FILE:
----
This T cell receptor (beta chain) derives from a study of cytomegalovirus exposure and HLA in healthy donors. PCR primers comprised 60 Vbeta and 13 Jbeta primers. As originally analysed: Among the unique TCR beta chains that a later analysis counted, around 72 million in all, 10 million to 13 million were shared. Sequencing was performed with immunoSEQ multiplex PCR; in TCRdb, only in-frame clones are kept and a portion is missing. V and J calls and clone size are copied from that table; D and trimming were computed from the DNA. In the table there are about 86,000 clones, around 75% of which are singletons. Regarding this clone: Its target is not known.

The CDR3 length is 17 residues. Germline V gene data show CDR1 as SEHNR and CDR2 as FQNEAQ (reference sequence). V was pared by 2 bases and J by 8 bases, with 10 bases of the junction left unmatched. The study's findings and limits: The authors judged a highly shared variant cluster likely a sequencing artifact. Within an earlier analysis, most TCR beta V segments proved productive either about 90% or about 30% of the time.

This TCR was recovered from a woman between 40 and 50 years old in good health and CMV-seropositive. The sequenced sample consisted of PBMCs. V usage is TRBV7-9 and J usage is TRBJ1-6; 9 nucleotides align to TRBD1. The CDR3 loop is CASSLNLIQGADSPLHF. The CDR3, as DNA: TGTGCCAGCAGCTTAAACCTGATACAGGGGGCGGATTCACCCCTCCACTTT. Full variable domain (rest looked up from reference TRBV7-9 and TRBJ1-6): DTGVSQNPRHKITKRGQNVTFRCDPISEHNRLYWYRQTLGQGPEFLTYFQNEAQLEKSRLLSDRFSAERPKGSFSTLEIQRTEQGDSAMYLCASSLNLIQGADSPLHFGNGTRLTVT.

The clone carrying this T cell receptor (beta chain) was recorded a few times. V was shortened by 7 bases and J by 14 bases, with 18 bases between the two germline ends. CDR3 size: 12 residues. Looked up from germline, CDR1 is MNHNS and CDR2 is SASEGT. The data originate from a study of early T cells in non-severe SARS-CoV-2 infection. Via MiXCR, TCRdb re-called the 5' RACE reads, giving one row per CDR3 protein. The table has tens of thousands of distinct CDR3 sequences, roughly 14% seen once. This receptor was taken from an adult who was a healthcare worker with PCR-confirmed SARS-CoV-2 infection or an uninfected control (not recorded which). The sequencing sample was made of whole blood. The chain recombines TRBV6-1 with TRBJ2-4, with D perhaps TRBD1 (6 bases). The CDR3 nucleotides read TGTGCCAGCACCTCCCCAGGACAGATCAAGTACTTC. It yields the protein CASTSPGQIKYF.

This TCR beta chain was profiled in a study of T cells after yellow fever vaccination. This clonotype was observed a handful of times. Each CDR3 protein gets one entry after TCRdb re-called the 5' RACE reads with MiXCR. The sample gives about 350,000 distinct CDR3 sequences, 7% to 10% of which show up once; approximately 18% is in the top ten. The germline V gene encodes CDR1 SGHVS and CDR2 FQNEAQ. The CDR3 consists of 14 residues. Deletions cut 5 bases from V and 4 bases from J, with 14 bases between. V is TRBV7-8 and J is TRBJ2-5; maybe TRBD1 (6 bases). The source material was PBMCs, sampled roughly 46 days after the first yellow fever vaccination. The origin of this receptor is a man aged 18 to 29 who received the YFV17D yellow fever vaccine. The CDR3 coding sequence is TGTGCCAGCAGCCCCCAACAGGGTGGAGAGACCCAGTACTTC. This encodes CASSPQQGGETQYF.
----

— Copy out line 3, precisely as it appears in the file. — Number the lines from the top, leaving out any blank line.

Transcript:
This TCR was recovered from a woman between 40 and 50 years old in good health and CMV-seropositive. The sequenced sample consisted of PBMCs. V usage is TRBV7-9 and J usage is TRBJ1-6; 9 nucleotides align to TRBD1. The CDR3 loop is CASSLNLIQGADSPLHF. The CDR3, as DNA: TGTGCCAGCAGCTTAAACCTGATACAGGGGGCGGATTCACCCCTCCACTTT. Full variable domain (rest looked up from reference TRBV7-9 and TRBJ1-6): DTGVSQNPRHKITKRGQNVTFRCDPISEHNRLYWYRQTLGQGPEFLTYFQNEAQLEKSRLLSDRFSAERPKGSFSTLEIQRTEQGDSAMYLCASSLNLIQGADSPLHFGNGTRLTVT.